I’ll post more in the future about the details of the methods I recommend. For now I want to be clear that the benefits of strength training extend far beyond a potential capacity to disassemble a nazi. The hardest part is starting, so your first homework assignment is just that: to start. Your step one will be finding an accessible, affordable gym that has a barbell squat rack. Not a smith machine. Just locate the place. Determine that it exists, that it meets your criteria, and call the front desk to ask about their squat racks. That’s your day one activity. I’ll get into the details later.

Good luck out there.

Prologue to As Though Before A Vengeful God

I have been writing a novel entitled As Though Before A Vengeful God. It was intended to be a nanowrimo project but I failed at that because November 2016 is the month that will be spoken of in hushed tones as “the point of no return” by our children as they paddle styrofoam junkrafts through the watery ruins of Manhattan. Anyway I will persevere and publish it directly to kindle unless somebody finds the following prologue so compelling that they have the sudden urge to give me a lucrative book deal.

What follows is almost entirely historical fact.


The island was officially populated by ten men and a dog named Explosion. That was not enough to have any effect. The men were assigned to the island by drawing slips from a hat. The dog was assigned to the island by the man who the hat belonged to. All the ships on the ocean had gone silent since the war started. The weather moved from west to east, and the men were stationed thousands of miles west of their homeland. On their small island the ten men did what would have been suicide on a warship, and they reported the weather.

Continue reading Prologue to As Though Before A Vengeful God


  When I changed my phone number I felt it was a clean break. For so long I had been carrying around the area code of a town that I hadn’t called home in many years, and I was finally shedding that remnant of a past life. There was the usual hubbub of informing the people I called most often of the change, so that when my number appeared on their screens they would not allow their apathy to usher me off to voicemail. The confusion was a small price to pay for everyone to see my proper geographical location indicated when I rang. I did not lie to people when I called them on the phone, and I did not want the first information somebody got before even answering the call to be a lie. Thus, I eliminated the discrepancy.

    This reassured me greatly, knowing that my first impressions were now properly geographically labeled. The old area code had displayed a location that resulted in people who did not already know me commenting on how I did not have an accent. Usually such a flat, unadorned voice would not draw comment, but the location displayed was correlated with a thick and distinct accent in the minds of others.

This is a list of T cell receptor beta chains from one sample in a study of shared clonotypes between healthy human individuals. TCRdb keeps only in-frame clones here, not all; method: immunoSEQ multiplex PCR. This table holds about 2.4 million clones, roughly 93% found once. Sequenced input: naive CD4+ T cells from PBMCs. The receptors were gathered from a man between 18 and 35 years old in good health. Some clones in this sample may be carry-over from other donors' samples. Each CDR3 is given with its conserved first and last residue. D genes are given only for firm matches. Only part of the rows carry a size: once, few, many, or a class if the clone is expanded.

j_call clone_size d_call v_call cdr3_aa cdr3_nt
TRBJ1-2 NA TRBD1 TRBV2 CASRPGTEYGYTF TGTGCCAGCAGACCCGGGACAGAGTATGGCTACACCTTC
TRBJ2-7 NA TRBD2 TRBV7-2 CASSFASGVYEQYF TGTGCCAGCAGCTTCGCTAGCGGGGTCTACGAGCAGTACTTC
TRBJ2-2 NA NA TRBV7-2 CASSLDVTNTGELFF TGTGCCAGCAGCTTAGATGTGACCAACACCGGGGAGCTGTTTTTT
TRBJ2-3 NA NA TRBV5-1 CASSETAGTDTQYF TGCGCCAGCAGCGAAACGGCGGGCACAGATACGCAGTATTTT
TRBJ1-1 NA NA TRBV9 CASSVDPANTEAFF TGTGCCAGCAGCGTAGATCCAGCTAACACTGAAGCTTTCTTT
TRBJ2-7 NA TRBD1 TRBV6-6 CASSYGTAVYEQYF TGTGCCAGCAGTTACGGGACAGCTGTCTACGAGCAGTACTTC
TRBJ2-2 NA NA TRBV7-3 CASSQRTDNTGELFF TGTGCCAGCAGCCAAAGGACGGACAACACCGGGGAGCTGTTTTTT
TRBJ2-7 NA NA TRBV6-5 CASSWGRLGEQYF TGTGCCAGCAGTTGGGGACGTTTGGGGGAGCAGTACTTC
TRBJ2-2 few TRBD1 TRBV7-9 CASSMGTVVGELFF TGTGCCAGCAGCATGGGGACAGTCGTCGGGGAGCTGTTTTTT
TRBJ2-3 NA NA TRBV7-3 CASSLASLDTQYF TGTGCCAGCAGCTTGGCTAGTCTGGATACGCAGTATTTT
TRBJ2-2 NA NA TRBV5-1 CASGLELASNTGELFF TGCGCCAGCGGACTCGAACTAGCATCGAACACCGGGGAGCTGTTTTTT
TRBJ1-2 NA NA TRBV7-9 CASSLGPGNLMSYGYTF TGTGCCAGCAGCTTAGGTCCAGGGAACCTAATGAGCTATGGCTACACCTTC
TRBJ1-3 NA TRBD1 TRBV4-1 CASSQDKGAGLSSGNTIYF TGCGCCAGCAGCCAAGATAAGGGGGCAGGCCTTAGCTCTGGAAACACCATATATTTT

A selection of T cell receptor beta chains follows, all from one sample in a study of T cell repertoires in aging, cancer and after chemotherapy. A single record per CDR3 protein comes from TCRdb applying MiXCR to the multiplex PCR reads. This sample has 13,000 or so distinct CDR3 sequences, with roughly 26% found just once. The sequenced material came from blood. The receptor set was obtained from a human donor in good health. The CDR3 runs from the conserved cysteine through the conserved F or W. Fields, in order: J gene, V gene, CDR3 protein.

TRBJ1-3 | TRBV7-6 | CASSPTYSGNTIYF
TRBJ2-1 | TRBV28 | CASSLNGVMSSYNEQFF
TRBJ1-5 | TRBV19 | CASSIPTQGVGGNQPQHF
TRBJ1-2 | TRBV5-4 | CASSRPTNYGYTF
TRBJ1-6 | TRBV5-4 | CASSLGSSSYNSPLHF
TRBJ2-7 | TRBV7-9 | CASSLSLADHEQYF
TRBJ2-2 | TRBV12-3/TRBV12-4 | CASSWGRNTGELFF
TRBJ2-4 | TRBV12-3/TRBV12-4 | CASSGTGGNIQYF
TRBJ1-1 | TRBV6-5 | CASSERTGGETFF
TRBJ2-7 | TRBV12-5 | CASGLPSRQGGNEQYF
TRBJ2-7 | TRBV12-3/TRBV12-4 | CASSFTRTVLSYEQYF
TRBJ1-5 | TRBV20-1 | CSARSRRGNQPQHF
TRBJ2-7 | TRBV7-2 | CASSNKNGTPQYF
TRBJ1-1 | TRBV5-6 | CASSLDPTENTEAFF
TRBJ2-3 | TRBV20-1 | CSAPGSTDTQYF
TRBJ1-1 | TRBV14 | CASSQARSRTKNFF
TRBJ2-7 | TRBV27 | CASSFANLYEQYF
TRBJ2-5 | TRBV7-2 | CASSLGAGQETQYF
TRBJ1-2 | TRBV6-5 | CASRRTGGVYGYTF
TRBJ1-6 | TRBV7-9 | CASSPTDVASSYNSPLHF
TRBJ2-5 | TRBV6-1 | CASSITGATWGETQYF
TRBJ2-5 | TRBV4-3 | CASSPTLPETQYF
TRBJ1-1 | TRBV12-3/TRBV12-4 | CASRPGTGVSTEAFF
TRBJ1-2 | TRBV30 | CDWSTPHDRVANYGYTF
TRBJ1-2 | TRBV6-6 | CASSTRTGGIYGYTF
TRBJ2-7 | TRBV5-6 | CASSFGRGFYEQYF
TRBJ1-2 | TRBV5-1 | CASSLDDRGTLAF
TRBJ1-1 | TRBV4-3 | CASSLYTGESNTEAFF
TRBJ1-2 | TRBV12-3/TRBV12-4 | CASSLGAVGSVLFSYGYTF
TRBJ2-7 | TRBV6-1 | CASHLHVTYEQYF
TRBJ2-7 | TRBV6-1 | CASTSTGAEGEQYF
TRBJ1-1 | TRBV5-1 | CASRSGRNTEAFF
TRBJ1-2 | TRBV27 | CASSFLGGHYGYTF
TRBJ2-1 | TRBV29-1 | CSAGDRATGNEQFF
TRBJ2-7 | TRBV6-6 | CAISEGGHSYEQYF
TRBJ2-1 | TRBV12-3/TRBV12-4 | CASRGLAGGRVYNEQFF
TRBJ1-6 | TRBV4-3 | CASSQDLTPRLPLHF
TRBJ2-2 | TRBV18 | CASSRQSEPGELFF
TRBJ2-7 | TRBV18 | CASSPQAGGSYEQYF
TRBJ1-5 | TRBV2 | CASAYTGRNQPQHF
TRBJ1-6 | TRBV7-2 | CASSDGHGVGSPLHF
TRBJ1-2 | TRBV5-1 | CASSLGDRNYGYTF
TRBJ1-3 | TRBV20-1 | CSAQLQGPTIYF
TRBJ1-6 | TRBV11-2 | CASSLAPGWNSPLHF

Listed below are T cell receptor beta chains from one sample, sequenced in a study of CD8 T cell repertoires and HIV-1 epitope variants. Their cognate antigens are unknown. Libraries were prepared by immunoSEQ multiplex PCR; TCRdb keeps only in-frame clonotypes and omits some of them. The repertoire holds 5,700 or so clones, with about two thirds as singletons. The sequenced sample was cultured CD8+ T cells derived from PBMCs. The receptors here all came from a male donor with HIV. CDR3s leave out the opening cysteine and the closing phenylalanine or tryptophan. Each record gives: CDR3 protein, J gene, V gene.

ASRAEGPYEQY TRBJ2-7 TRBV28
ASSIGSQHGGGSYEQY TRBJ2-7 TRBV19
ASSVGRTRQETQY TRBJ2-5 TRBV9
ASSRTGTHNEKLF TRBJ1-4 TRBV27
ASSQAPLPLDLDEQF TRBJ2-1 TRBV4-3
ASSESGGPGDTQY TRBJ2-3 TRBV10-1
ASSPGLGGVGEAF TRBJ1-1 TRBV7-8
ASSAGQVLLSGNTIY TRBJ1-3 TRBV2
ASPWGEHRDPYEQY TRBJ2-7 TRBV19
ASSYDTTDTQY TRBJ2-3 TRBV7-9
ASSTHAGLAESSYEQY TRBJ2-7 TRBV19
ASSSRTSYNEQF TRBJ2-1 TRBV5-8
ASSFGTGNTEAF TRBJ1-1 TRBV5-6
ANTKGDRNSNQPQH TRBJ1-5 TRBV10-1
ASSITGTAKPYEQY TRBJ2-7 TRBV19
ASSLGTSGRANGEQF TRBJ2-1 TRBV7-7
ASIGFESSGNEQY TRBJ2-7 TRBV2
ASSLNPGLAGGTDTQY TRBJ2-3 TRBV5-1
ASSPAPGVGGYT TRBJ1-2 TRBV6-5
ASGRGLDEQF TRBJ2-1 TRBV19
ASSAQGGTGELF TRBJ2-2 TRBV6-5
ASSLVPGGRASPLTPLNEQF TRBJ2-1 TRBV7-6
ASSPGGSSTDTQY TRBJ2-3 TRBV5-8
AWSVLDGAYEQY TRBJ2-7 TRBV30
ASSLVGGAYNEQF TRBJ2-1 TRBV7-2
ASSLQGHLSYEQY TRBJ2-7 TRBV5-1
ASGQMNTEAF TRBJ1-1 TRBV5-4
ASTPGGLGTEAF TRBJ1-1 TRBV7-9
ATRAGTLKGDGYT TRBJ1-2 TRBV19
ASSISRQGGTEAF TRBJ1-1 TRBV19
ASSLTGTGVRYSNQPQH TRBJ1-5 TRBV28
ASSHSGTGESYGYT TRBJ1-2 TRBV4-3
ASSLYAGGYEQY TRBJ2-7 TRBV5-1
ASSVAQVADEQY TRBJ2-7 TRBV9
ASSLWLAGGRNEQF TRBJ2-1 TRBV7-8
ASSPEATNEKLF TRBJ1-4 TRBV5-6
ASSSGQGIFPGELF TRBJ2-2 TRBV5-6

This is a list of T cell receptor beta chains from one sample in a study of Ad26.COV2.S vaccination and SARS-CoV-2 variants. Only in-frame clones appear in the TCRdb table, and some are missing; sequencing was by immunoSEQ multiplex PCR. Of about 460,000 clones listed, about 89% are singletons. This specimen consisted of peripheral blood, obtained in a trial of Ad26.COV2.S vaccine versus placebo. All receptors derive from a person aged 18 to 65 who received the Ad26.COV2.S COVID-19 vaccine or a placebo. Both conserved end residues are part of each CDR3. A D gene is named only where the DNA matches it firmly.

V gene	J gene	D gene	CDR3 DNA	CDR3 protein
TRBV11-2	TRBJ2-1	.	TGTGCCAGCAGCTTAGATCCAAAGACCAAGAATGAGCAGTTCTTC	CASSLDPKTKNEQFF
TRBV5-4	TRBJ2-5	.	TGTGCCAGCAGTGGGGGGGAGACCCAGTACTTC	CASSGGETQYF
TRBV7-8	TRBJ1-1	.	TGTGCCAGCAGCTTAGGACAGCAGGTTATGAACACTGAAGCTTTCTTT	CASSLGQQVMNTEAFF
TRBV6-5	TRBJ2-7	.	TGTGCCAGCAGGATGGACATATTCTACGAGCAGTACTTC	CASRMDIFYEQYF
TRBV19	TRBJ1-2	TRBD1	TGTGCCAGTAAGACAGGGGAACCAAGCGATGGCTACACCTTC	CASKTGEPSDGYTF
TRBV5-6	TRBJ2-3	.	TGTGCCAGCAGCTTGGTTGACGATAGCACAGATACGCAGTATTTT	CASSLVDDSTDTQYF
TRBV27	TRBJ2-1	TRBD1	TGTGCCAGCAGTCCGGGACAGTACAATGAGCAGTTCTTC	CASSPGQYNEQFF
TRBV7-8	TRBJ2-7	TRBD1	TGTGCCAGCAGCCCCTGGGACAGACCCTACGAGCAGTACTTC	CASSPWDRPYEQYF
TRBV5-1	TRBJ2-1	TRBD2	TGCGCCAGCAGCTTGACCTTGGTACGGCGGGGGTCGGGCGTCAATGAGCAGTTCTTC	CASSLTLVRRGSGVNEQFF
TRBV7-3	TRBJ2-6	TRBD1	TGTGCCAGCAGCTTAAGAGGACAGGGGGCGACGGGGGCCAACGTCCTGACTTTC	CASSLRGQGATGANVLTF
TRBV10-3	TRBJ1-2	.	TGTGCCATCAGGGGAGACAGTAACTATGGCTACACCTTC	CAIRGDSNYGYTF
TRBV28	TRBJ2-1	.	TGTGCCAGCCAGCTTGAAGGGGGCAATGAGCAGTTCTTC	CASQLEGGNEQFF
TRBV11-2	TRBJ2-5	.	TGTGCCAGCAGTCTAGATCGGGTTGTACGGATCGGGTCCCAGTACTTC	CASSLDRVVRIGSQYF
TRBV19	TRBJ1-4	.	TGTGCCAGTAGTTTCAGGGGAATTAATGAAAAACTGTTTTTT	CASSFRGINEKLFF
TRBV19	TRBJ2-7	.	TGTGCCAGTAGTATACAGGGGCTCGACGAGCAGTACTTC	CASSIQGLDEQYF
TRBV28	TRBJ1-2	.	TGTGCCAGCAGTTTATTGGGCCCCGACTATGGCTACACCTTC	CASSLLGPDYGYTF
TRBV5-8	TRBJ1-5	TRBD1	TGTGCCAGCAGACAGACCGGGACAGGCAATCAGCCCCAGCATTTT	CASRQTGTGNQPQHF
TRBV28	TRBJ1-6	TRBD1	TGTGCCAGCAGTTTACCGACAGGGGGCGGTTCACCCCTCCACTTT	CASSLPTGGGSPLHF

My father had an accent from his homeland and worked hard to eliminate it, his voice becoming so clean and featureless over time that he eventually made his living by reciting simple phrases into recording devices to be rebroadcast in public places where they needed to be widely understood. My father’s voice was even available to be the voice of the phone I owned, but I used the feminine alternative. If I wanted to hear my father’s voice come out of my phone, I could simply call him.

    I would occasionally have thoughts of my homeland which were a mixture of nostalgia and revulsion. Yes, I had been raised there, but even as a child I felt I did not belong. As a child my voice was halfway between the flat affect of my father and the peculiar enunciation of my homeland and the children in school would comment upon how oddly plain my voice was, though whenever my father’s work allowed us to vacation abroad I would receive comments on my ambiguous half-accent. My homeland is a massive place where the spectacular oblivion of the earth and climate threatens to swallow men whole, which resulted in a culture of individualism and self-sufficiency that manifests as a style of dress, voice and body language all designed to loudly assert one’s presence in the face of an uncaring and hostile terrain. This bravado against nature’s indifference is perceived everywhere else as arrogance and unseemliness. Some of us decide that a life spent endlessly battling a vicious natural entropy could be better spent by simply moving to more hospitable climes. This is made difficult by the preconceptions the the outside world has towards us and is why I worked throughout my youth to make the movements of my tongue and palate precise and crisp and as regionally undefined as possible, while still clearly sounding as though I am from this continent.